brain

Direct Electrical Stimulation of Brain Found to Ease MS Spasticity

Electrical stimulation of the brain through electrodes placed on the scalp may ease some measures of spasticity for people with relapsing-remitting multiple sclerosis (RRMS), according to results from a small clinical trial. Using this novel route of brain stimulation was shown to impact muscle contractions in patients with spasticity…

Finding Comfort in Unlikely Places: TV Medical Dramas

I have a weird secret. I’m sure it’s not the norm for someone with a chronic illness to enjoy this as much as I do, but it always occupies my free time: I love medical dramas. They leave me enthralled with their technical and medical jargon, and their portrayal of…

Brain Changes in Relapsing MS Found to Follow Pattern

Changes in the amount of grey matter in specific regions of the brain appear to occur early in relapsing multiple sclerosis (MS), while structural changes in white matter happen late in disease progression. These were among the findings of a recent study that tracked the sequence of events in…

MS Patients Have More Aluminum Content in Their Brains Than Those Without Neurodegenerative Conditions, Study Finds

People with multiple sclerosis (MS) and other neurological diseases have a significantly higher aluminum content in their brains than those with no known neurological impairment and no identifiable neurodegenerative disease, a recent study found. The research further supports a role of aluminum in the development of these brain conditions,…

Weill Neurohub Unites 3 Academic Centers with DOE Scientists to Advance Tools, Treatments for MS and Other Ills

Three academic research institutions launched the Weill Neurohub initiative, an effort to speed the discovery and development of therapies for neurological diseases that include multiple sclerosis (MS), Parkinson’s and Alzheimer’s disease, and for psychiatric disorders like anxiety, depression, and schizophrenia. The initiative unites three West Coast…

MS Society, Parkinson’s UK Grant $3.6 Million to Digital Brain Bank

The Multiple Sclerosis (MS) and Parkinson's Tissue Bank at Imperial College London, the largest brain and tissue bank in Europe, will receive £1.5 million (about $1.82 million) from the U.K. MS Society. This fund will support the development of a digital brain bank powered by a virtual reality platform, which will provide new tools for researchers around the world with the ultimate goal of stopping multiple sclerosis (MS) and other neurological diseases. These new technologies will be used to create high-definition pictures of brain tissue donated by people with MS after their death. “When the tissue bank first opened in 1998 there were practically no treatments for those affected. Things are very different now and it’s a privilege to work with an organization like the MS Society, which does everything it can to ensure the work of the scientific community reflects the needs of people living with MS," Richard Nicholas, PhD, scientific director of the tissue bank, said in a press release. “This investment will ensure all researchers have access to high quality brain and spinal cord tissue from people with MS, and marks an important development in the U.K. research landscape. We’re excited to see where it takes us,” Nicholas added. The new-era tissue bank will grant researchers access to tissue images that can be studied extensively and indefinitely, and also will offer the opportunity to explore the brain’s structures in a 3-D interactive section. Together with Parkinson's UK, these two leading neurological charities will contribute a total of £3 million (about $3.6 million) over a period of five years. "The MS Society Tissue Bank has been vital in improving our understanding of MS and finding treatments for some people with the condition. But our top priority now is finding treatments to slow or stop MS for everyone,” said Sorrel Bickley, PhD, head of biomedical research at MS Society. This new virtual database gives researchers the opportunity to develop innovative projects in which they can combine virtual tissue data with genetic analysis in an easy and more efficient way, and help define how genetic landscape can affect MS and Parkinson’s progression. “We can see a future where nobody needs to worry about MS getting worse, but for that to happen we urgently need to find treatments that repair myelin — the protective layer that surrounds our nerves, which is damaged in MS, and protect the nerves from damage. This funding will allow researchers to operate as effectively as possible, and ultimately help us stop MS faster,” Bickley said.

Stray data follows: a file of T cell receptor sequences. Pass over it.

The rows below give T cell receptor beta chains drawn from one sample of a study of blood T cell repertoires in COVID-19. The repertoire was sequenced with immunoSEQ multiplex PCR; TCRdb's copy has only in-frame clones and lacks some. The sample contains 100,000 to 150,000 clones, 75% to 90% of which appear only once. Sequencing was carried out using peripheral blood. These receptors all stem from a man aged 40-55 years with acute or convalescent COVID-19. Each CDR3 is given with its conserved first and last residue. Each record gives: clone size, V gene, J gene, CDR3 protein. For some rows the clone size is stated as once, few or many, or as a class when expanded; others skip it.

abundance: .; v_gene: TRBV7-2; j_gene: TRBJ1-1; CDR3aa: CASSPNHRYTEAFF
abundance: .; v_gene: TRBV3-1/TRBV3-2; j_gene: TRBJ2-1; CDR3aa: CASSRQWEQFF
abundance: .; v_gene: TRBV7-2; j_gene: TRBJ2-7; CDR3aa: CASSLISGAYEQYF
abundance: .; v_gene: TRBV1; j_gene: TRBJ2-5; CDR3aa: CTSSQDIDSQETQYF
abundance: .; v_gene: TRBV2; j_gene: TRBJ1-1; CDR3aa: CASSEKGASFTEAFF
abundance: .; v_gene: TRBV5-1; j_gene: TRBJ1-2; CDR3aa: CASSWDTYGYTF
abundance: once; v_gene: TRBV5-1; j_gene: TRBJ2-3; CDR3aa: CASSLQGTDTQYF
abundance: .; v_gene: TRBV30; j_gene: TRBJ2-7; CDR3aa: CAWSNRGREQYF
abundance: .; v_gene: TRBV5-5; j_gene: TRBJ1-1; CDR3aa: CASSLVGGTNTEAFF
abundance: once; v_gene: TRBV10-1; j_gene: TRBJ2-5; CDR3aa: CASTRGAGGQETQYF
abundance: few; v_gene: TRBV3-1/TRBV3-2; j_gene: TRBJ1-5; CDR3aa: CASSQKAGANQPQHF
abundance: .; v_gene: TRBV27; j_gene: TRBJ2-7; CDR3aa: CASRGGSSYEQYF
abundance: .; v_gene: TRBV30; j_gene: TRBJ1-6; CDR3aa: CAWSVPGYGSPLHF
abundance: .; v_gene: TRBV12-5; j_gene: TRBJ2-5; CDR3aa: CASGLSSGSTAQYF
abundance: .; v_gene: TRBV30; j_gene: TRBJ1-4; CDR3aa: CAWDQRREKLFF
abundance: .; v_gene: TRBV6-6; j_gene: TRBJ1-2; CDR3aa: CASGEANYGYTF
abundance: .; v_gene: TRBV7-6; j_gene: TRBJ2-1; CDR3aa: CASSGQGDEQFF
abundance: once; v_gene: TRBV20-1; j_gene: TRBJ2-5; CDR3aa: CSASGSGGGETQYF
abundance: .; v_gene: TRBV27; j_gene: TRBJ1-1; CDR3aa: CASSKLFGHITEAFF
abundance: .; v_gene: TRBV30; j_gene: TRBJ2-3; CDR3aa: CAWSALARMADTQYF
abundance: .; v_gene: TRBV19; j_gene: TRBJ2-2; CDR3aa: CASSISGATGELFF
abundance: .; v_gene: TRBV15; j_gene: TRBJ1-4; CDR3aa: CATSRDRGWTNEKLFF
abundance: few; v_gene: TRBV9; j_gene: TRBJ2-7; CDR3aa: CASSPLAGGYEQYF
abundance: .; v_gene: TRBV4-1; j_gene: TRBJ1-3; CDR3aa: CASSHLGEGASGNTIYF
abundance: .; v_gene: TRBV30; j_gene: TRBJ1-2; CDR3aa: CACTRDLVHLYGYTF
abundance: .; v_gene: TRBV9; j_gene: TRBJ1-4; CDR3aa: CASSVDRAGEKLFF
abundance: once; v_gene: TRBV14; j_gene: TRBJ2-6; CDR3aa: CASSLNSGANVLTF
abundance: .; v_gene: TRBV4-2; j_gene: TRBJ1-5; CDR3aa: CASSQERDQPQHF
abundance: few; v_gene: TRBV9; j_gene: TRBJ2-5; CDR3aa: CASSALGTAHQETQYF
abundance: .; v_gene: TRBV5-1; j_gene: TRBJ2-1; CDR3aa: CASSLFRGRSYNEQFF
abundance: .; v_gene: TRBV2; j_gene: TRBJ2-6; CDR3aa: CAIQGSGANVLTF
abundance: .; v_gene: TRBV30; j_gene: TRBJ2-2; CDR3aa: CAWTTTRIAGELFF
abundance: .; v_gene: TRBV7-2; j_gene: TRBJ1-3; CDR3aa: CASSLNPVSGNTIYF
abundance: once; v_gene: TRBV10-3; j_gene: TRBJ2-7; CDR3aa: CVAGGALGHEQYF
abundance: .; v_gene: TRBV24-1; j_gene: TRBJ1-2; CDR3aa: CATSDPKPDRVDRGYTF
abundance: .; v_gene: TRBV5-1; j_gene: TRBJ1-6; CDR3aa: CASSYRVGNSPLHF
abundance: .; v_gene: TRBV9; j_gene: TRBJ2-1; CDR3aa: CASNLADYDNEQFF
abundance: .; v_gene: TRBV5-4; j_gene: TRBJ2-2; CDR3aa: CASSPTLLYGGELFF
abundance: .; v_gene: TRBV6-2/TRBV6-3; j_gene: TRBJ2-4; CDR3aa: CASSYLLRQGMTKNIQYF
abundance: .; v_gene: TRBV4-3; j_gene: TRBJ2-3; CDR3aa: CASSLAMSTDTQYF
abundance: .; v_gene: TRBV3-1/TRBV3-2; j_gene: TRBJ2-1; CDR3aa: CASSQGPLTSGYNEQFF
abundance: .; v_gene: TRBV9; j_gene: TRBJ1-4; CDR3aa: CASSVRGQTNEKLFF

What the Scan Said (and What It Didn’t)

A couple weeks ago, I went to my neurologist’s office early for my annual MRI. It’s never a pleasant experience. Even after 14 years, it’s still as unsettling as it was the first time. It’s not the tightness of the space that gets me or the sensations and sounds.